VE Day: Letters from Loved Ones


People all over the world are preparing to celebrate the 75th anniversary of Victory in Europe Day on Friday 8th May. Every year, we mark the end of the conflict in Europe in 1945, as the Second World War drew to a close. The event remembers the Allies’ formal acceptance of Nazi Germany’s unconditional surrender on Tuesday 8th May 1945.

When Germany was defeated, celebrations erupted throughout the western world. In Britain, crowds gathered in the streets to party.

© Public Domain

Marking the end of six long years of war, austerity and tragedy, VE Day celebrations took place in the streets and in Trafalgar Square elated crowds hugged, danced and sang patriotic songs, while revellers partied by jumping into fountains and climbing monuments in a huge outpouring of emotions.

Although the war in Japan continued until 15th August 1945, for thousands of people, VE Day was the light at the end of the tunnel. Led by Prime Minister Winston Churchill, Britain had survived some of the darkest days in history.

 

VE Day letters

People in the United States also celebrate VE Day and the part the American Armed Forces played in the Allied victory. The National World War II Museum, in New Orleans, is home to a fascinating collection of letters dating from the war, some of which describe, in vivid detail, the VE Day celebrations in London.

One such letter was written by American serviceman Sergeant Richard Merritt, who had a 48-hour pass to visit London with his friend, Bob Campbell, from their airbase at Bury St Edmunds. They were support staff with the 364th Fighter Group, 8th Air Force.

Sergeant Merritt wrote a ten-page letter to his parents describing his experiences in the capital on such a jubilant occasion. After arriving in London on the Underground, they immediately became immersed in the crowds. The Brits excitedly grabbed them, started dancing and singing “Yankee Doodle” and “God Bless America”.

He described how they felt like official representatives of the US and had a “smashing time”. Piccadilly was a “solid mass of Allied humanity”, where it was possible only to “sway with the crowd”! People were hanging out of windows and from street lamps, with streamers blowing in the breeze.

“Flags and bunting of the United Nations covered every building,” Sergeant Merritt wrote. “Fireworks were being shot off sporadically!”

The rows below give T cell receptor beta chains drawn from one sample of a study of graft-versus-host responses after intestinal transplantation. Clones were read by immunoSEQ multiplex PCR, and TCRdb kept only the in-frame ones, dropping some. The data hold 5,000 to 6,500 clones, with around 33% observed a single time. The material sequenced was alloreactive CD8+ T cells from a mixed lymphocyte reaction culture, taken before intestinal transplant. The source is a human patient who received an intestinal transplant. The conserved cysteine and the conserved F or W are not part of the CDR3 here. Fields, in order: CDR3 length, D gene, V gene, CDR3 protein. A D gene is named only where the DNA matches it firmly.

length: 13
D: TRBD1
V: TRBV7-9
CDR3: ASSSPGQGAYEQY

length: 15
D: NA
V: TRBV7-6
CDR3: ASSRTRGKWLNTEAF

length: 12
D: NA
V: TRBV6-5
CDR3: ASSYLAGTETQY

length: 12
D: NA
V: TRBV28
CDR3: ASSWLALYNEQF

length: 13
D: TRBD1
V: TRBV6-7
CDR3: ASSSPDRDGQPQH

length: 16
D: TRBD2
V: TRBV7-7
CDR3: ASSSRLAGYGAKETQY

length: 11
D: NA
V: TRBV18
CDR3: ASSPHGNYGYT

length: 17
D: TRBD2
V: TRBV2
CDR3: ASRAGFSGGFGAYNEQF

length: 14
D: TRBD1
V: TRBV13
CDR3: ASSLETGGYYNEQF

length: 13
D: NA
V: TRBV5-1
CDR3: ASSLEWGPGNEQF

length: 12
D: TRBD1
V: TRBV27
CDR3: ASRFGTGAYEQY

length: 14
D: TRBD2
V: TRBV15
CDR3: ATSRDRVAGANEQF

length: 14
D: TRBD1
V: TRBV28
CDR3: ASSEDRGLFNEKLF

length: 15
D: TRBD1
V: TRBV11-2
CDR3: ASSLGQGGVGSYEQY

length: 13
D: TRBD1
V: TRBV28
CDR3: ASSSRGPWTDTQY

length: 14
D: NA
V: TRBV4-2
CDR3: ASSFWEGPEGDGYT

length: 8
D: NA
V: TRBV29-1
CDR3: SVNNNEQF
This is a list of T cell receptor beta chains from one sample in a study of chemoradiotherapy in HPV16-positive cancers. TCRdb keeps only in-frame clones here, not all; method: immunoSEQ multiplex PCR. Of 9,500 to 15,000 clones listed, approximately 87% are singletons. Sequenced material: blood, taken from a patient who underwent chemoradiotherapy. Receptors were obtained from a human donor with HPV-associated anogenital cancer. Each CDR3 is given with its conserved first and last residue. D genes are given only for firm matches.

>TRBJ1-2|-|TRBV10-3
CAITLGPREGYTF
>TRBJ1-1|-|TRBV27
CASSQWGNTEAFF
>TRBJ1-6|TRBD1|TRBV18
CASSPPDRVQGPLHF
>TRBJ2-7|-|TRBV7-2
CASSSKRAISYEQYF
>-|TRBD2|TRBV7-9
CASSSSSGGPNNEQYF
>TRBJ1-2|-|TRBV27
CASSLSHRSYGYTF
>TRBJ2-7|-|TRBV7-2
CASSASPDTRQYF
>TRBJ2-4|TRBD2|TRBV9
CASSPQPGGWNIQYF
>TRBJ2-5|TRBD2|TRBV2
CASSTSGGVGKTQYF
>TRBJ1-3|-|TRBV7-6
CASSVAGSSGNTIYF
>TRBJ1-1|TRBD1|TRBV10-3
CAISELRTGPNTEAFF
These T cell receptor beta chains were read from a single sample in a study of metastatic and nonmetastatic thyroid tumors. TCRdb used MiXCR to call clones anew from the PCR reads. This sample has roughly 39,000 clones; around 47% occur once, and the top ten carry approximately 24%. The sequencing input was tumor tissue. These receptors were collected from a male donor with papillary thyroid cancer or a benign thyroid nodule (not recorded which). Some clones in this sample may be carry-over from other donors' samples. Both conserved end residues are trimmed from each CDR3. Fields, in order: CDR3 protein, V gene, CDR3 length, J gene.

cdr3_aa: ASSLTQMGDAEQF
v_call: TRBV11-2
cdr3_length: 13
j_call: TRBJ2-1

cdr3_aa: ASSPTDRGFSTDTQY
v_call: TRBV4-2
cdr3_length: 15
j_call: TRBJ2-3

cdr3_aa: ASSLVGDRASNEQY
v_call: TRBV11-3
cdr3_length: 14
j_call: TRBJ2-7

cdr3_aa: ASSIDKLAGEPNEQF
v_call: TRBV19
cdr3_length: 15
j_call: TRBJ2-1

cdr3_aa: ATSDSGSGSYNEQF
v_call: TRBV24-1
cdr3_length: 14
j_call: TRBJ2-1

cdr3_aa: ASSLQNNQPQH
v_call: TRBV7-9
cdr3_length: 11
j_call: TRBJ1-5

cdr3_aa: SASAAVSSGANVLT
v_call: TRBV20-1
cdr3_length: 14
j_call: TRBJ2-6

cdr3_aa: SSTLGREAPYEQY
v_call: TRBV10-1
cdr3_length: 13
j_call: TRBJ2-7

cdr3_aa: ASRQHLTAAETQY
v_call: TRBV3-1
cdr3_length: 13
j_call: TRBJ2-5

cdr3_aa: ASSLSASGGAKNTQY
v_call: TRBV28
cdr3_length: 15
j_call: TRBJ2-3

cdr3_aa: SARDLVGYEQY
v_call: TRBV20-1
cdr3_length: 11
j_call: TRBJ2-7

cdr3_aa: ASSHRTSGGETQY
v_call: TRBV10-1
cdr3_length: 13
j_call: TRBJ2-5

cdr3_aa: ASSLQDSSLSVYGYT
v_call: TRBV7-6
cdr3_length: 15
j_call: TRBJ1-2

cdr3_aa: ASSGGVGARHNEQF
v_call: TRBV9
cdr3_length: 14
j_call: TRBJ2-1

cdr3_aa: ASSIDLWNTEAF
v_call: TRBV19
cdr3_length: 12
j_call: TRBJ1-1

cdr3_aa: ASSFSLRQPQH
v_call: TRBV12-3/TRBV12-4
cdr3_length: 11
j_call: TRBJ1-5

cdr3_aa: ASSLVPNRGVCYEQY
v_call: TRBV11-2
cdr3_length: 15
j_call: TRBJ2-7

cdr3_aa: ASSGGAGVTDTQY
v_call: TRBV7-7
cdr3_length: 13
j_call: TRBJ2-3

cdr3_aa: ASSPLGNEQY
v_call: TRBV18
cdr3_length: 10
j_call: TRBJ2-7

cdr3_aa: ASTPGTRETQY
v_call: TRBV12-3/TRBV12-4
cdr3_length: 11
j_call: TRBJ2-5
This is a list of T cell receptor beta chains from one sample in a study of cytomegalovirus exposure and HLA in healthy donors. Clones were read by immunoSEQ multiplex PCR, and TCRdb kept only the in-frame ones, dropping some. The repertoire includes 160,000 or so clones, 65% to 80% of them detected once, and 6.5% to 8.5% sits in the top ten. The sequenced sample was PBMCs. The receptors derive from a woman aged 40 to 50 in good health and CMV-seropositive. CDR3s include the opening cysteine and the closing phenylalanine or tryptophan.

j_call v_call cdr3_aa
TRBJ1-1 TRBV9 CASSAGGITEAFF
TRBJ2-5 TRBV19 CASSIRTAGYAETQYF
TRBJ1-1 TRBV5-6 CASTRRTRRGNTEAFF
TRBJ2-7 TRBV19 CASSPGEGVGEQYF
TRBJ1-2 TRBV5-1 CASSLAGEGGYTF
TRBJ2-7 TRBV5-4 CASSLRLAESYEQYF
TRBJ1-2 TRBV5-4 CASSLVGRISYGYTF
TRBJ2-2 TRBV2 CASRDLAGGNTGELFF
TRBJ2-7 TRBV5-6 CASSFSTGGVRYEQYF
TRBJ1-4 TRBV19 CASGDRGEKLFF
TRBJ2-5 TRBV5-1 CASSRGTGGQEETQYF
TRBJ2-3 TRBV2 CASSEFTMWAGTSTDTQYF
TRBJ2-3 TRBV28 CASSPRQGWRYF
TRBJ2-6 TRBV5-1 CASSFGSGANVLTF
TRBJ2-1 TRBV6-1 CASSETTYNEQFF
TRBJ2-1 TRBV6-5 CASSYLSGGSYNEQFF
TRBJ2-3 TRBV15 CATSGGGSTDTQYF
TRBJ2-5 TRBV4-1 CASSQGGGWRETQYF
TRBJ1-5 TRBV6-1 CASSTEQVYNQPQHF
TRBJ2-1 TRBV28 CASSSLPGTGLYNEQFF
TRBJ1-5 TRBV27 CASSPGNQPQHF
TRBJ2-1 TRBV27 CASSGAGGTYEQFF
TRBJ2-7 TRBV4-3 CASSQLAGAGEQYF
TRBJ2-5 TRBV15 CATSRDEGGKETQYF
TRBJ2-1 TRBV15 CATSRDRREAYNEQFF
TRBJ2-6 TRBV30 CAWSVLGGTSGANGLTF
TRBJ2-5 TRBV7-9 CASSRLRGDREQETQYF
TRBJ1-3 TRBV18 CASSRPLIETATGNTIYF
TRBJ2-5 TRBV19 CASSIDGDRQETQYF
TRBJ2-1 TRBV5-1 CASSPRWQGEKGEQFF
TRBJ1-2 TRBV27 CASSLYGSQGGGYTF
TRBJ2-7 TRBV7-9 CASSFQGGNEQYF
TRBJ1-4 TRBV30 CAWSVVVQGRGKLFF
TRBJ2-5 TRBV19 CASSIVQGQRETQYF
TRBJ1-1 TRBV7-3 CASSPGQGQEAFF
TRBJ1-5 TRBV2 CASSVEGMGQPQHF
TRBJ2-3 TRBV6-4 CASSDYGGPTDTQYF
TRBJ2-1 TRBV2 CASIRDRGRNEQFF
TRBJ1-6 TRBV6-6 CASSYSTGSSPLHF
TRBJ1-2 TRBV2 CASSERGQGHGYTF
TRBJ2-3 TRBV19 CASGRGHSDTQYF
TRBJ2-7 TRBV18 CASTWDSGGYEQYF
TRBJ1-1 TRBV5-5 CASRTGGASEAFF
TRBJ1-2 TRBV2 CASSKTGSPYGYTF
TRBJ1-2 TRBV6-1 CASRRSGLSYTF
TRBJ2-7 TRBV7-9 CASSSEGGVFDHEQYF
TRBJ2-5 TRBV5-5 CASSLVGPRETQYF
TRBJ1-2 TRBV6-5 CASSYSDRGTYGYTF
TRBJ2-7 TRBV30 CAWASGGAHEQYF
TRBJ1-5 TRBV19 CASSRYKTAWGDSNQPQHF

Wife’s letter

At the UK’s Surrey History Centre, more VE Day letters are carefully preserved, including one from Marjorie Kelsey, of Redhill, who poured out her feelings in a letter to her husband William, who was in the army.

She began the letter by saying, “This is a very happy day – VE Day! My darling … now we can really start making plans for the lovely future we shall spend together.”

She described how “lots of soldiers and girls were dancing in the street by the lights”. Following the gloomy blackout (when no lights could be lit after dark in case they became targets for the German bombers), Marjorie said, “We knew for sure then that victory in Europe was here.”

 

Postal service

Back in 1945, letters were the way thousands of servicemen kept in touch with loved ones back home. Long before email, texts, social media and other forms of digital communication, the Post Office was a vital link between soldiers on the frontline and their family and friends back in Britain. Receiving a letter was a great morale-booster for servicemen.

Ordinary men and women worked at the sorting offices, under constant threat of aerial bombardment, to ensure the mail got through. In May 1940, the Secretary of State for War, Sir Anthony Eden, broadcast an appeal to British men who were too young or too old to join the forces to become a Local Defence Volunteer. Postal workers formed their own battalions to defend their Post Office buildings against a possible enemy ground-level attack.

Despite the hardships of war, any mail delayed by enemy action was delivered by the Post Office within 48 hours. Postbags containing tens of thousands of letters were flown out from the UK to the troops on the Frontline to keep their spirits up, as the government realised the importance of receiving a letter.

 

75th anniversary

While VE Day celebrations have taken place every year since the end of the war, the 75th anniversary is something everyone has been looking forward to. Friday 8th May was made a public holiday and the plan was to enjoy a multitude of activities, including street parties.

However, unfortunately, the COVID-19 pandemic and lockdown have put a stop to the planned gatherings. Instead, the Royal British Legion is calling on people to mark the 75th anniversary from home.

A statement from the charity said the nation would be paying tribute to the “service and sacrifice” made by the entire second world war generation including British, Allied and Commonwealth Forces and those who served on the home front. In light of the current emergency situation, the RBL said it was particularly important to “unite in recognition of service to the nation, just as communities did 75 years ago”.

Among the planned virtual events for 8th May are a VE Day 75 live stream, a UK-wide singalong to Dame Vera Lynn’s famous wartime song, We’ll Meet Again, at 9pm and a two-minute silence at 11am.

While the two-minute silence is being held to remember all those who lost their life, from all sides, in the conflict, the RBL is also urging people to use it as a time for reflection on the impact that COVID-19 has had on people across the world.

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